Author and philanthropist Wade Hall remembered as true Trojan

Destiny Hosmer

Staff Writer

Former Troy alumnus and visiting lecturer, author and philanthropist Wade Hall died at the age of 81 on Friday, Sept. 25.

Hall, a Union Springs native, earned his bachelor’s degree in English from the then Troy State Teachers College at the age of 19 and received his master’s from the University of Alabama. He earned his doctorate in English from the University of Illinois, Champaign-Urbana.

After his education, Hall spent many years as a professor in Kentucky. He later retired in his hometown of Union Springs.

In Kentucky, Hall published books, plays, poems, book reviews, and interviews with writers and artists. His interviews resulted in a long-running television program, “Wade Hall’s Kentucky Desk.”

Hall also made several contributions to Troy University, which included donating books, manuscripts, and other rare archival materials to the library.

Michael Orlofsky, professor in the English department, remembers Hall as a generous friend to himself and to the university.

“He approached Troy first and said he would like to endow what would be called the Hall-Waters Southern Prize,” Orlofsky said. “His intention was to provide the English department the opportunity to invite in visiting writers on an annual basis. We were able to bring in Pulitzer Prize winner Rick Bragg and others. One of the nicest events that we put together was bringing Senator John Lewis to the campus.”

The Hall-Waters Southern Prize also afforded the university the opportunity to host Pulitzer Prize-winning author Shirley Ann Grau, as well as widely-respected writers like Sena Jeter Naslund and Bobbie Ann Mason.

Orlofsky said that Troy opened Hall’s eyes to the larger world, and students who had the opportunity to meet visiting authors because of the Hall-Waters Southern Prize had their eyes opened too.

Kirk Curnutt, professor and chair of the English department at the Montgomery campus of Troy, remembers Hall’s attachment to the university and is grateful that he chose to give back to Troy.

“Dr. Hall was deeply attached to Troy University, which he attended as a precocious teenager,” Curnutt said. “Every time I was on the Troy campus with him he would point out the spots he remembered and talk about riding the train back and forth from home.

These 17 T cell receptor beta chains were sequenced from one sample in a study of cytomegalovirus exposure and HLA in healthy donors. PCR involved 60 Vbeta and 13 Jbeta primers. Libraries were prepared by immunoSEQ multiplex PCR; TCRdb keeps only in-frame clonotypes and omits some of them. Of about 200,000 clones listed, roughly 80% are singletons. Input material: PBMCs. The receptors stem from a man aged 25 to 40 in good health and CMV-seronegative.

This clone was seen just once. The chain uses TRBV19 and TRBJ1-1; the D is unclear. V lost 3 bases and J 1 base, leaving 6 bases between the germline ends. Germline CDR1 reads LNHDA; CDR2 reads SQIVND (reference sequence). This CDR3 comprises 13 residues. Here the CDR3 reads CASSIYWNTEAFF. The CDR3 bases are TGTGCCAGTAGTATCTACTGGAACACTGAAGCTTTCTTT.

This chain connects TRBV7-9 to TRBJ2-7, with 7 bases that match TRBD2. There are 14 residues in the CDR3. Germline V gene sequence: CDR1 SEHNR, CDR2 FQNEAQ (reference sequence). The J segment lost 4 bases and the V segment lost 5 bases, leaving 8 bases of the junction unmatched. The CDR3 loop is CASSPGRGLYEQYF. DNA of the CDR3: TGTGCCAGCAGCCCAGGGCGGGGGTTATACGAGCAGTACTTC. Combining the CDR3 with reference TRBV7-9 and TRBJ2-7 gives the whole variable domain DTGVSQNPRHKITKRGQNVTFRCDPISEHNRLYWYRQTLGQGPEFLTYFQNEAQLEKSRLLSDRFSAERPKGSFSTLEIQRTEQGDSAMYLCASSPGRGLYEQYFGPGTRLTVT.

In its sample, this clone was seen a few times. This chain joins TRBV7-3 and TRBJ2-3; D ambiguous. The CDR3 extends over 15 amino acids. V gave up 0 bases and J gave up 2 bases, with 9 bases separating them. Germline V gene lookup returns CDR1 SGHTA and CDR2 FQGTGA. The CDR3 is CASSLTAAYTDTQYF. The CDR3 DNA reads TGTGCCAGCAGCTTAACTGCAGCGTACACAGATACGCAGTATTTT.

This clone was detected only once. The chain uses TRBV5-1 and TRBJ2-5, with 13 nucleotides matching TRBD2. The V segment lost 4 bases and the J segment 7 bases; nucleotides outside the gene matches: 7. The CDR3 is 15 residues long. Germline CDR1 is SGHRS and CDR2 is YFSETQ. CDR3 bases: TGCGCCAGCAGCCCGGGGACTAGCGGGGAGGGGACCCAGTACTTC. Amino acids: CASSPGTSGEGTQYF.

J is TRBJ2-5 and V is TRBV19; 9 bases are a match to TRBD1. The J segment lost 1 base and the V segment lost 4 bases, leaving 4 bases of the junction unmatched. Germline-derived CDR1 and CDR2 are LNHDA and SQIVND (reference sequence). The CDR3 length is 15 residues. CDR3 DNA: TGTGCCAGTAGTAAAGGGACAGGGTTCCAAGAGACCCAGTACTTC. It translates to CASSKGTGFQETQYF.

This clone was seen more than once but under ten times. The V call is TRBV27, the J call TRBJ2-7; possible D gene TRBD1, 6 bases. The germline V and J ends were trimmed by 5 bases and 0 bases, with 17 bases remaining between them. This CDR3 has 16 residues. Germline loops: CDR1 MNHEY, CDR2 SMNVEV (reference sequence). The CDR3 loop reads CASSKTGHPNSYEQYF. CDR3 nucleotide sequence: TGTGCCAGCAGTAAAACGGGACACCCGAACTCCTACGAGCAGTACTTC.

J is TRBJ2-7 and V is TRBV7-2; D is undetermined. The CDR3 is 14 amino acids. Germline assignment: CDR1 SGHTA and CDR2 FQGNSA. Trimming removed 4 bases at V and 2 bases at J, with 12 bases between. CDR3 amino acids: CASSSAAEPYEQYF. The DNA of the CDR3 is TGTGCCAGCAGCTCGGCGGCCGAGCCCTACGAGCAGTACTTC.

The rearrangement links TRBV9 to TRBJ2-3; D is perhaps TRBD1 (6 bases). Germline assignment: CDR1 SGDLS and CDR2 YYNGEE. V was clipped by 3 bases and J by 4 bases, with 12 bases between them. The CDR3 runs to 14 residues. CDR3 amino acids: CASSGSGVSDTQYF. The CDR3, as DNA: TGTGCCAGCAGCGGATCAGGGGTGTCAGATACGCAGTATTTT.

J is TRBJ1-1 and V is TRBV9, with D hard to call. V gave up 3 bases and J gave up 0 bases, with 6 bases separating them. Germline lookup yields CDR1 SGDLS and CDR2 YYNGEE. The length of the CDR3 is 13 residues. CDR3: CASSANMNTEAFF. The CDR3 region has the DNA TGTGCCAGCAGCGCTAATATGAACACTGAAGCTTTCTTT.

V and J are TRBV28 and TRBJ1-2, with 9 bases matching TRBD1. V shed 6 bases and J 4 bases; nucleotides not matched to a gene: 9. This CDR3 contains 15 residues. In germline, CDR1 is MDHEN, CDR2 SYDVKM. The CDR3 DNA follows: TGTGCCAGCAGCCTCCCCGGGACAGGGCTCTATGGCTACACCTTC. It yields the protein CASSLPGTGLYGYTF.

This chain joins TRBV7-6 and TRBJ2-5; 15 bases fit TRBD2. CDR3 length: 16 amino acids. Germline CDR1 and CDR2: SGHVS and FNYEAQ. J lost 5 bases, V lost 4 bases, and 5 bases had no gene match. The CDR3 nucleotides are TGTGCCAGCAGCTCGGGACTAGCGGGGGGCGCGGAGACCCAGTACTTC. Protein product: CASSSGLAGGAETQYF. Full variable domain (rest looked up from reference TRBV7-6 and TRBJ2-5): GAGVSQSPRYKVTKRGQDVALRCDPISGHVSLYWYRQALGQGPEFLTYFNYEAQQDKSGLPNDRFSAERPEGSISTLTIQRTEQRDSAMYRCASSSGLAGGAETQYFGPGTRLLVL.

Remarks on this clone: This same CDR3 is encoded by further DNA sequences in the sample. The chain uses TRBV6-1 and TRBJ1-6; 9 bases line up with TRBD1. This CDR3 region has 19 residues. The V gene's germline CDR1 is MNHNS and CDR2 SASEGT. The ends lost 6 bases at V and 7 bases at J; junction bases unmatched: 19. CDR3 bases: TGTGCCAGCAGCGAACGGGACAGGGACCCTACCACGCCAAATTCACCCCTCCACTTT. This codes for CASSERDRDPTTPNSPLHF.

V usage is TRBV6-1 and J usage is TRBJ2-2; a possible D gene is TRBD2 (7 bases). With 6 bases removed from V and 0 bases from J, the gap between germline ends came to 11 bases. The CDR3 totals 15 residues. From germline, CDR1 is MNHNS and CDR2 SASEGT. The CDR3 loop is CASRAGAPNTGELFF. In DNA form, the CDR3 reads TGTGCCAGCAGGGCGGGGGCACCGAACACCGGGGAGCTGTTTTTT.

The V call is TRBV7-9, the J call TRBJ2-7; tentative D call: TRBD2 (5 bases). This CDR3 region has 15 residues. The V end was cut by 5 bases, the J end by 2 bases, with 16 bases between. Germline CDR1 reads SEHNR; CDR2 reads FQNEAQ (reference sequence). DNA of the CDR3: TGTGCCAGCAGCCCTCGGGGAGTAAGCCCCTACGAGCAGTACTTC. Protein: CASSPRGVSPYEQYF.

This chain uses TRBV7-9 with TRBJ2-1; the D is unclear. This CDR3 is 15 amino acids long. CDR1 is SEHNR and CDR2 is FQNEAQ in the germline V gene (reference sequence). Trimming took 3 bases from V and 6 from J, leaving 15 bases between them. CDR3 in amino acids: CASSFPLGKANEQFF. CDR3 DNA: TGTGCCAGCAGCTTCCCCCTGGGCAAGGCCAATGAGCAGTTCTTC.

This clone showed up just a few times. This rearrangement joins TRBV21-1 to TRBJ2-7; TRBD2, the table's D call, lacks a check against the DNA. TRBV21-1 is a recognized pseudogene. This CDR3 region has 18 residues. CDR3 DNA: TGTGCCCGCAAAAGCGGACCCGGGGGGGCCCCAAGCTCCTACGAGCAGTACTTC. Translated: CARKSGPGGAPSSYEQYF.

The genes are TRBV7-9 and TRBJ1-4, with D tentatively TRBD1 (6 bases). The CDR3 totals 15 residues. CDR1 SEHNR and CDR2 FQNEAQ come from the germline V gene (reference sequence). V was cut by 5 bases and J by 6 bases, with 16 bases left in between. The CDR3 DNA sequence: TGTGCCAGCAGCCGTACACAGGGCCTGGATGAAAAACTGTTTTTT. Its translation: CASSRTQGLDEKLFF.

“We are very fortunate that he endowed the Hall-Waters Prize at Troy. He could have invested his money in any numbers of institutions he was associated with during his career. But he wanted this university, the first place to give him a taste of the scholar’s life, to have an annual award to bestow that would honor Southern writing. He wanted it both for Troy’s English department and for the wider campus itself.”

Hall’s most recent donation to the university was a set of original building plans designed by renowned American architect Frank Lloyd Wright.

According to Orlofsky, university officials anticipate using these in the construction of a “Usonian House” as part of the larger amphitheater project in the vicinity of New Residence Hall.

In addition to his donations, Chancellor Jack Hawkins, Jr. remembers Hall as a “true Trojan” who was extremely inspired during his time at the university.

“Dr. Wade Hall’s success story—he was the first in his rural Bullock County family to attend college—reflects the very best of the Troy University experience,” Hawkins said.

“His stellar career as a professor and author started in our classrooms. He was a world-renowned author, but he never forgot his south Alabama roots. He was a model alumnus, giving back to his alma mater in a variety of ways, but his greatest value to our university was the pride he took in his Troy degree. He was a true Trojan and a great friend of our university. We will miss his wit, his passion for learning and the fine arts, and his devotion to Troy.”

Hall’s funeral was held on Tuesday, Sept. 29 at Liberty Baptist Church in Union Springs.

Related posts